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Some early success for vaccine mandates in nursing home

Monitor staff
Published: 10/2/2021 4:00:06 PM

Later this month, 97% of Merrimack County Nursing Home’s staff are expected to be fully vaccinated against COVID-19 — a rate significantly higher than both the national and statewide averages for nursing home staff.

The secret behind the home’s high vaccination rate was not incessant education, financial incentives or gentle prodding. It was a vaccine mandate that offered few exceptions.

Matt Lagos’ facility was the first county nursing home in New Hampshire to mandate the COVID-19 vaccine for its employees. The decision was a difficult one — with only 64% of his employees vaccinated by mid-August, he risked losing a third of the home’s staff in a market where demand for licensed nursing assistants dwarfs the supply.

“There was a lot of controversy, and there was a lot of people in panic mode,” Lagos said.

He said some former employees and existing employees under pseudonyms began arguing with residents and families in the comments section of the facility’s Facebook page. Several people also shared Lagos’ post announcing the mandate, including several who identified themselves as employees.

“Looks like they’ll be losing workers,” one commenter wrote.

“Let them fire you,” another said.

Ultimately, the threats didn’t pan out. Only a dozen people out of more than 350 staff members quit. When the home’s administration set a deadline for mid-October, most of the people who threatened to leave signed up to get vaccinated, he said.

“Every staff loss is significant,” he said. “But we did not see a mass exodus.”

The home allows religious and medical exemptions for the vaccine mandate; one requires a doctor’s note, and the other requires a written declaration of a deeply held belief that prevents them from getting vaccinated. Lagos said few people have applied for those exemptions.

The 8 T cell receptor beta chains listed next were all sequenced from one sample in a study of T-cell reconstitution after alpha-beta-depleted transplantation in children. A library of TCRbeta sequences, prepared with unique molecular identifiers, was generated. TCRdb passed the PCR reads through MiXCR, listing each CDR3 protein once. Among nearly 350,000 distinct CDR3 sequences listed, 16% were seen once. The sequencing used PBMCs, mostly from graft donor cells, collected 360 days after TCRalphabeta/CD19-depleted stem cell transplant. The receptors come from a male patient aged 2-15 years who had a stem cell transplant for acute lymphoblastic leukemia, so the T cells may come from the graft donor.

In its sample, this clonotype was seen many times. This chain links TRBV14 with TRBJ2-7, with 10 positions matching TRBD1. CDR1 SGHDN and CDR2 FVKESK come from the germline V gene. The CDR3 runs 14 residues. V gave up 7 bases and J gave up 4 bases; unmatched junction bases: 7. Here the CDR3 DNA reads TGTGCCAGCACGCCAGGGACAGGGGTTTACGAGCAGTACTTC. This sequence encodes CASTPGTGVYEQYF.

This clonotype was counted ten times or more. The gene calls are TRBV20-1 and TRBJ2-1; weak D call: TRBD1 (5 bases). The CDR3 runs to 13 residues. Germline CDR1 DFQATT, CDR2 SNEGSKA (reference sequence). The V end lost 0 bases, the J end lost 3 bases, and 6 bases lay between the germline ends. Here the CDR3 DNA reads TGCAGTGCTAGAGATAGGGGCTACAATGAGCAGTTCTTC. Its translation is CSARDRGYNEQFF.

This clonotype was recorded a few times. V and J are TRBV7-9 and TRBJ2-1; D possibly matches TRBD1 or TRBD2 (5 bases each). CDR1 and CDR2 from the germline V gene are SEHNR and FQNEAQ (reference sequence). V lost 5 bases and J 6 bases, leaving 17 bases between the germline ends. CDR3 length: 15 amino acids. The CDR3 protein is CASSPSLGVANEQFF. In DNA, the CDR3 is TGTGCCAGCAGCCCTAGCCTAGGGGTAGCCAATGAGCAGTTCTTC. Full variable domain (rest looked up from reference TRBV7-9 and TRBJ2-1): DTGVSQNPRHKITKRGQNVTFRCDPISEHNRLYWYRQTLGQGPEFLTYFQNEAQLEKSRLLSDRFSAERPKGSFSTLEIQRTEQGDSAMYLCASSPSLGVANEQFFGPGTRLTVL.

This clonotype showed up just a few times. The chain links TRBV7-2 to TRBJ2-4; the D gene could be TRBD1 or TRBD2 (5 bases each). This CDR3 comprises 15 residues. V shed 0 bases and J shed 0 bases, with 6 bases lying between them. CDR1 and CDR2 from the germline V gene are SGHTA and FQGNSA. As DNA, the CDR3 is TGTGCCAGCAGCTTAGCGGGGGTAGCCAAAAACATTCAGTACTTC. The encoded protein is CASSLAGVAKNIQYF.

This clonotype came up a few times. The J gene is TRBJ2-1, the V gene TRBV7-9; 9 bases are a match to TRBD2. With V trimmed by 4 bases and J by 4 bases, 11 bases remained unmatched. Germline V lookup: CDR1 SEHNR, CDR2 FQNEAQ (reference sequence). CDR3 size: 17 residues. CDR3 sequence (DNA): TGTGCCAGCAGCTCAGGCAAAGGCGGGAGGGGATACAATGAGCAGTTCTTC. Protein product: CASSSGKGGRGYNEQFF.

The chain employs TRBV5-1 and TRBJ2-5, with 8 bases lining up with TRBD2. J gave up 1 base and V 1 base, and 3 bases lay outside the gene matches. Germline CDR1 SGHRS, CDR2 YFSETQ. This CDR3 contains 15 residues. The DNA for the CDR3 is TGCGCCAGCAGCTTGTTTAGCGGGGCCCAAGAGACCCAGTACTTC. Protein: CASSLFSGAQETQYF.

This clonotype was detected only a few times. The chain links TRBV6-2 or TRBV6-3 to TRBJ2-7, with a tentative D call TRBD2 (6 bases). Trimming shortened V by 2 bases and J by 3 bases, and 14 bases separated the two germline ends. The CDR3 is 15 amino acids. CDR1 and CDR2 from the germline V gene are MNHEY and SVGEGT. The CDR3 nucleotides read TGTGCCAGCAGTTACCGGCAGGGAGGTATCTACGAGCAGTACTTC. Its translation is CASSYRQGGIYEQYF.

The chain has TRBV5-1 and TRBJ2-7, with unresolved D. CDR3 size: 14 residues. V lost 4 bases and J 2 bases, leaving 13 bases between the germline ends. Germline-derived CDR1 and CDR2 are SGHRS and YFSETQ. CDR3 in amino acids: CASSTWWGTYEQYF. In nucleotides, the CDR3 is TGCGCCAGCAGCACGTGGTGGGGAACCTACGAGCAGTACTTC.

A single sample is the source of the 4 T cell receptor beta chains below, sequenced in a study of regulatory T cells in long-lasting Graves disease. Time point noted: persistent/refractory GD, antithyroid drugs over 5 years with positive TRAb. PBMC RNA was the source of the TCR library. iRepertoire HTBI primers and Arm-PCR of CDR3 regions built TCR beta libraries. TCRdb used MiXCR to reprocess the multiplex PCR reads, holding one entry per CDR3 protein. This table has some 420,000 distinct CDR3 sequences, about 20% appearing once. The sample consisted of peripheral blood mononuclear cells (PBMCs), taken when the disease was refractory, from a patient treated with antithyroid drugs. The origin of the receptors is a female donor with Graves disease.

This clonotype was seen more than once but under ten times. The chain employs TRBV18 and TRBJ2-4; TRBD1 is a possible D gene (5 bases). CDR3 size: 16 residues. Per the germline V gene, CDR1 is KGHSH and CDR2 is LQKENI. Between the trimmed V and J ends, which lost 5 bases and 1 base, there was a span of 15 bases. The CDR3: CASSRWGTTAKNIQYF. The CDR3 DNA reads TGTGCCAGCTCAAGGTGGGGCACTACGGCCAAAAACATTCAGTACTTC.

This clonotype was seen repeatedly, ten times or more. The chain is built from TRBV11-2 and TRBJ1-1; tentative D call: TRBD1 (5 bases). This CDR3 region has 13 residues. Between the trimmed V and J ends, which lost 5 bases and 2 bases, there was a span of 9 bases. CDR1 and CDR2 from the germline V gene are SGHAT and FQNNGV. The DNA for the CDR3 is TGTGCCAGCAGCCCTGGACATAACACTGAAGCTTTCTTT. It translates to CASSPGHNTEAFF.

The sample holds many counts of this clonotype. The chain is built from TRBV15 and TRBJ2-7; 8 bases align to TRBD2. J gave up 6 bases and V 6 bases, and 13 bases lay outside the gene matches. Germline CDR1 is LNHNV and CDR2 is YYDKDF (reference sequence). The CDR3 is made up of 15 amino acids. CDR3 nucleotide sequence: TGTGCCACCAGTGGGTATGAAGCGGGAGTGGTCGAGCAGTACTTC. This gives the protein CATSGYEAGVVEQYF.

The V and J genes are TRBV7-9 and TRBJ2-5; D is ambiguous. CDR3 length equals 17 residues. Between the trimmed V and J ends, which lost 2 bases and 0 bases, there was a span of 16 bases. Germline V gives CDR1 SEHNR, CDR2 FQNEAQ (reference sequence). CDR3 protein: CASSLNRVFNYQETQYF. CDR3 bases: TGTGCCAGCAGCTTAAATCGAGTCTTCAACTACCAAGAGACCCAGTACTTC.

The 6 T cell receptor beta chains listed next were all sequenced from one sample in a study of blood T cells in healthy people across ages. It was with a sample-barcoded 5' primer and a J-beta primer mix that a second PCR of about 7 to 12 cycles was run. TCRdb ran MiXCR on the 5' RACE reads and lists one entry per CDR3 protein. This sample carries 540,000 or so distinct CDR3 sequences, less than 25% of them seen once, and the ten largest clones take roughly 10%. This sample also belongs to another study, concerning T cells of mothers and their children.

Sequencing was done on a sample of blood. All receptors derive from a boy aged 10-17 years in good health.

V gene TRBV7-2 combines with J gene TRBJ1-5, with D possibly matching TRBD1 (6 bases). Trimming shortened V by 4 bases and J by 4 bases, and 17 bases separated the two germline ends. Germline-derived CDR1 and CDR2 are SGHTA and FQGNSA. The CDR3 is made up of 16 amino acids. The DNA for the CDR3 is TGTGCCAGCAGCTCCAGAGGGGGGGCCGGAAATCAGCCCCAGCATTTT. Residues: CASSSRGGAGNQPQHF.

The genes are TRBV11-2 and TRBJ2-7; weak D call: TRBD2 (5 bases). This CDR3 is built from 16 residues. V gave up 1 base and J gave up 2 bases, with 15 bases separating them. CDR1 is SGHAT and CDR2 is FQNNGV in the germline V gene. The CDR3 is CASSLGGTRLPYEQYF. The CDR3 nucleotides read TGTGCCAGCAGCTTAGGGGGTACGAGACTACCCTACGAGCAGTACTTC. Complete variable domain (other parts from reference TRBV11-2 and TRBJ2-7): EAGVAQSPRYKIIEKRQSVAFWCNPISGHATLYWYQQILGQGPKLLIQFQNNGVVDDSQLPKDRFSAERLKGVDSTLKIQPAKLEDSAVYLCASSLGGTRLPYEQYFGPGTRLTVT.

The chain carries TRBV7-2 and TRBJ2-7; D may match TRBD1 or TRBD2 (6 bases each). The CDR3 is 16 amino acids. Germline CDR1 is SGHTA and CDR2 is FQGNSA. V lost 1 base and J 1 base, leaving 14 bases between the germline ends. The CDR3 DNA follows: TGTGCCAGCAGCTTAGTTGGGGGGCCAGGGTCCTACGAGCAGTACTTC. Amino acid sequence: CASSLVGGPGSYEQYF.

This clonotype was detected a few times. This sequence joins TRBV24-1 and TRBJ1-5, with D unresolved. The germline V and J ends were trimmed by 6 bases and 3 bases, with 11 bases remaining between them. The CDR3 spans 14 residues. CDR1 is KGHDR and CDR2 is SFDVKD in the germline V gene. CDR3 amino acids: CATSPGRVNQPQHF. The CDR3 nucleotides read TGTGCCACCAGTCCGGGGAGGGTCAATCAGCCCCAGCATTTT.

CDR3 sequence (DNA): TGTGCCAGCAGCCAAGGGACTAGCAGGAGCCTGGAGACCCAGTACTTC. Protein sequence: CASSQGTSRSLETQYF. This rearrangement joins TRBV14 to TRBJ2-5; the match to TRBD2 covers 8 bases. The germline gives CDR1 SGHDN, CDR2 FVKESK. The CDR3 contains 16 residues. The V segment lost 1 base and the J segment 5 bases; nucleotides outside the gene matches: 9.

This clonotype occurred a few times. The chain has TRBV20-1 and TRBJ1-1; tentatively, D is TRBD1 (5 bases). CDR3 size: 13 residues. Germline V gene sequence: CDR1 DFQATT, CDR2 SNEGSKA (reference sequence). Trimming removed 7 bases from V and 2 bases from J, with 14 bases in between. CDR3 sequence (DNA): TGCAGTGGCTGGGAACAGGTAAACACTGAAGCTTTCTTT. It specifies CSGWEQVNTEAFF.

Merrimack County Nursing home may be an early indicator that mandates will help bolster vaccination rates in nursing homes without sending them into a staffing crisis.

Most other facilities in the state are waiting to hear more about a federal plan that requires nursing homes to mandate the vaccine for their staff in order to participate in Medicare and Medicaid. Brendan Williams, the president of the New Hampshire Health Care Association, said nearly all nursing homes in New Hampshire rely on these federal healthcare programs to keep their doors open.

David Ross, the administrator of the Hillsborough County Nursing Home to the south, said only two of his employees have left as a result of the federal mandate. He anticipates that number will increase as the federal government sets deadlines for vaccinations. Few details about the nationwide mandate have been posted, including information about what exemptions will be available for unvaccinated staff.

“The employees that are in limbo,” he said, “we’ve had folks saying, ‘If it’s coming, do I leave or do I not?’ ”

Ross said he hopes unvaccinated staff will be given the option to stay in their roles and undergo regular testing, as employees of large private companies are allowed to do under their respective federal mandate.

He said he’s fielded several calls from prospective employees who are looking for a facility that doesn’t require the vaccine.

“We’ve recommended that they not make that move, that they really revisit whether or not they want to get vaccinated, and whether or not working in healthcare is the right place for them,” Ross said.


Teddy Rosenbluth bio photo

Teddy Rosenbluth is a Report for America corps member covering health care issues for the Concord Monitor since spring 2020. She has covered science and health care for Los Angeles Magazine, the Santa Monica Daily Press and UCLA's Daily Bruin, where she was a health editor and later magazine director. Her investigative reporting has brought her everywhere from the streets of Los Angeles to the hospitals of New Delhi. Her work garnered first place for Best Enterprise News Story from the California Journalism Awards, and she was a national finalist for the Society of Professional Journalists Best Magazine Article. She graduated from UCLA with a bachelor’s degree in psychobiology.



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